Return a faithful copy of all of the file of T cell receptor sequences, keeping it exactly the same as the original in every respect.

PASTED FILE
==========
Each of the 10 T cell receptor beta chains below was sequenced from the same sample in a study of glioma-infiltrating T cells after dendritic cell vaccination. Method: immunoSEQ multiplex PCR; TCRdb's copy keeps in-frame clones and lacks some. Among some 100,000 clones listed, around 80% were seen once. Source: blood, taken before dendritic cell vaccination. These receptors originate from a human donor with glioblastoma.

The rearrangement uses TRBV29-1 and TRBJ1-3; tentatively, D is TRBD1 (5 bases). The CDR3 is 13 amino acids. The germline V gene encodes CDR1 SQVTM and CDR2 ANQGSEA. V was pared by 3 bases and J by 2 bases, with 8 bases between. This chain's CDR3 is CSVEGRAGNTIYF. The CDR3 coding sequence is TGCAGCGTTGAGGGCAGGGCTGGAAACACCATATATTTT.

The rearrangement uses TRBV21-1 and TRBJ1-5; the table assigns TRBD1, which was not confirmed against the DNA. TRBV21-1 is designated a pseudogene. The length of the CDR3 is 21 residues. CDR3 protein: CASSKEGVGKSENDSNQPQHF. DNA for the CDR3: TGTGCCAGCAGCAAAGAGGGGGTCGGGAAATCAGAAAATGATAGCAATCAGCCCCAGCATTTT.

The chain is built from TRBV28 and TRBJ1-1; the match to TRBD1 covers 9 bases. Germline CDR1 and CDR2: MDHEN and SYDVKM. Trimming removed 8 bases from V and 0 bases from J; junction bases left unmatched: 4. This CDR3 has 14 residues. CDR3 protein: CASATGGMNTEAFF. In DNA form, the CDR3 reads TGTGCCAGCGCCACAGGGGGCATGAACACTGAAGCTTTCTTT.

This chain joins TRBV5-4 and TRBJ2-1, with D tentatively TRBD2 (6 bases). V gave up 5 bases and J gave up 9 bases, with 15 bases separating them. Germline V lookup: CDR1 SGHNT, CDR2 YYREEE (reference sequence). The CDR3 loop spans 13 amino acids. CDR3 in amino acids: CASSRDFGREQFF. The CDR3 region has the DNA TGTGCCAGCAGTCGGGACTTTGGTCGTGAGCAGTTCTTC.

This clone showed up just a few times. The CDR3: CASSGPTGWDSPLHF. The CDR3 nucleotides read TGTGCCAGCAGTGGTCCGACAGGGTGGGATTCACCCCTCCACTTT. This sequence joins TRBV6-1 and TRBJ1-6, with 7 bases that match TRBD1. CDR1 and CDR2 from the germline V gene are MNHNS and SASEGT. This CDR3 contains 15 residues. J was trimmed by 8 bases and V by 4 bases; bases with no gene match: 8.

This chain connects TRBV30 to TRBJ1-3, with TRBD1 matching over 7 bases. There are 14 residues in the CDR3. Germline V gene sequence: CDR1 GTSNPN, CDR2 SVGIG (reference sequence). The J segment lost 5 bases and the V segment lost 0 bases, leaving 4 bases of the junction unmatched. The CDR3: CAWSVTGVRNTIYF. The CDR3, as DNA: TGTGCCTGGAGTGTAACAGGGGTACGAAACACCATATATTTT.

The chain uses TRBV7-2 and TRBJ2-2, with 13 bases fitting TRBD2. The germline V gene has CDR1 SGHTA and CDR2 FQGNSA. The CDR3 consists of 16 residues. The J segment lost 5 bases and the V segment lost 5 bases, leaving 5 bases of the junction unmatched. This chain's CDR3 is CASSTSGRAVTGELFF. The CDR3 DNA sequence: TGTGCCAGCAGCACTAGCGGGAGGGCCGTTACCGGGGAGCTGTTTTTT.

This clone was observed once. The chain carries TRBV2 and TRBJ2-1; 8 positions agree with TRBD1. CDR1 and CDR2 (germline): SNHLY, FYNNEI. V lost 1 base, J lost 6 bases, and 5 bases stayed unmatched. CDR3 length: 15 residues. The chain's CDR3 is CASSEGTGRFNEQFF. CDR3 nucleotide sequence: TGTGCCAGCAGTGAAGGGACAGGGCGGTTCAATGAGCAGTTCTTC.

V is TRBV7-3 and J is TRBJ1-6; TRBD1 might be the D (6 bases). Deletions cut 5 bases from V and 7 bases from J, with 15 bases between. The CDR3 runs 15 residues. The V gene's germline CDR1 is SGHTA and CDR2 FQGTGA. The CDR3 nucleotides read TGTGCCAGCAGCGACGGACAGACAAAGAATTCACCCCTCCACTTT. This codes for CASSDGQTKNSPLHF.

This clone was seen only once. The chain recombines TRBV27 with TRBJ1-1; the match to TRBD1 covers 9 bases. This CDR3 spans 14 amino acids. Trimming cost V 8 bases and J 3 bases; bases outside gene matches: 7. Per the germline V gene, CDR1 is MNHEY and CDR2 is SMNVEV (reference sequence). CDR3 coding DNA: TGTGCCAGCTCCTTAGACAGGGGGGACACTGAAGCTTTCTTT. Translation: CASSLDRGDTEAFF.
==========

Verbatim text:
Each of the 10 T cell receptor beta chains below was sequenced from the same sample in a study of glioma-infiltrating T cells after dendritic cell vaccination. Method: immunoSEQ multiplex PCR; TCRdb's copy keeps in-frame clones and lacks some. Among some 100,000 clones listed, around 80% were seen once. Source: blood, taken before dendritic cell vaccination. These receptors originate from a human donor with glioblastoma.

The rearrangement uses TRBV29-1 and TRBJ1-3; tentatively, D is TRBD1 (5 bases). The CDR3 is 13 amino acids. The germline V gene encodes CDR1 SQVTM and CDR2 ANQGSEA. V was pared by 3 bases and J by 2 bases, with 8 bases between. This chain's CDR3 is CSVEGRAGNTIYF. The CDR3 coding sequence is TGCAGCGTTGAGGGCAGGGCTGGAAACACCATATATTTT.

The rearrangement uses TRBV21-1 and TRBJ1-5; the table assigns TRBD1, which was not confirmed against the DNA. TRBV21-1 is designated a pseudogene. The length of the CDR3 is 21 residues. CDR3 protein: CASSKEGVGKSENDSNQPQHF. DNA for the CDR3: TGTGCCAGCAGCAAAGAGGGGGTCGGGAAATCAGAAAATGATAGCAATCAGCCCCAGCATTTT.

The chain is built from TRBV28 and TRBJ1-1; the match to TRBD1 covers 9 bases. Germline CDR1 and CDR2: MDHEN and SYDVKM. Trimming removed 8 bases from V and 0 bases from J; junction bases left unmatched: 4. This CDR3 has 14 residues. CDR3 protein: CASATGGMNTEAFF. In DNA form, the CDR3 reads TGTGCCAGCGCCACAGGGGGCATGAACACTGAAGCTTTCTTT.

This chain joins TRBV5-4 and TRBJ2-1, with D tentatively TRBD2 (6 bases). V gave up 5 bases and J gave up 9 bases, with 15 bases separating them. Germline V lookup: CDR1 SGHNT, CDR2 YYREEE (reference sequence). The CDR3 loop spans 13 amino acids. CDR3 in amino acids: CASSRDFGREQFF. The CDR3 region has the DNA TGTGCCAGCAGTCGGGACTTTGGTCGTGAGCAGTTCTTC.

This clone showed up just a few times. The CDR3: CASSGPTGWDSPLHF. The CDR3 nucleotides read TGTGCCAGCAGTGGTCCGACAGGGTGGGATTCACCCCTCCACTTT. This sequence joins TRBV6-1 and TRBJ1-6, with 7 bases that match TRBD1. CDR1 and CDR2 from the germline V gene are MNHNS and SASEGT. This CDR3 contains 15 residues. J was trimmed by 8 bases and V by 4 bases; bases with no gene match: 8.

This chain connects TRBV30 to TRBJ1-3, with TRBD1 matching over 7 bases. There are 14 residues in the CDR3. Germline V gene sequence: CDR1 GTSNPN, CDR2 SVGIG (reference sequence). The J segment lost 5 bases and the V segment lost 0 bases, leaving 4 bases of the junction unmatched. The CDR3: CAWSVTGVRNTIYF. The CDR3, as DNA: TGTGCCTGGAGTGTAACAGGGGTACGAAACACCATATATTTT.

The chain uses TRBV7-2 and TRBJ2-2, with 13 bases fitting TRBD2. The germline V gene has CDR1 SGHTA and CDR2 FQGNSA. The CDR3 consists of 16 residues. The J segment lost 5 bases and the V segment lost 5 bases, leaving 5 bases of the junction unmatched. This chain's CDR3 is CASSTSGRAVTGELFF. The CDR3 DNA sequence: TGTGCCAGCAGCACTAGCGGGAGGGCCGTTACCGGGGAGCTGTTTTTT.

This clone was observed once. The chain carries TRBV2 and TRBJ2-1; 8 positions agree with TRBD1. CDR1 and CDR2 (germline): SNHLY, FYNNEI. V lost 1 base, J lost 6 bases, and 5 bases stayed unmatched. CDR3 length: 15 residues. The chain's CDR3 is CASSEGTGRFNEQFF. CDR3 nucleotide sequence: TGTGCCAGCAGTGAAGGGACAGGGCGGTTCAATGAGCAGTTCTTC.

V is TRBV7-3 and J is TRBJ1-6; TRBD1 might be the D (6 bases). Deletions cut 5 bases from V and 7 bases from J, with 15 bases between. The CDR3 runs 15 residues. The V gene's germline CDR1 is SGHTA and CDR2 FQGTGA. The CDR3 nucleotides read TGTGCCAGCAGCGACGGACAGACAAAGAATTCACCCCTCCACTTT. This codes for CASSDGQTKNSPLHF.

This clone was seen only once. The chain recombines TRBV27 with TRBJ1-1; the match to TRBD1 covers 9 bases. This CDR3 spans 14 amino acids. Trimming cost V 8 bases and J 3 bases; bases outside gene matches: 7. Per the germline V gene, CDR1 is MNHEY and CDR2 is SMNVEV (reference sequence). CDR3 coding DNA: TGTGCCAGCTCCTTAGACAGGGGGGACACTGAAGCTTTCTTT. Translation: CASSLDRGDTEAFF.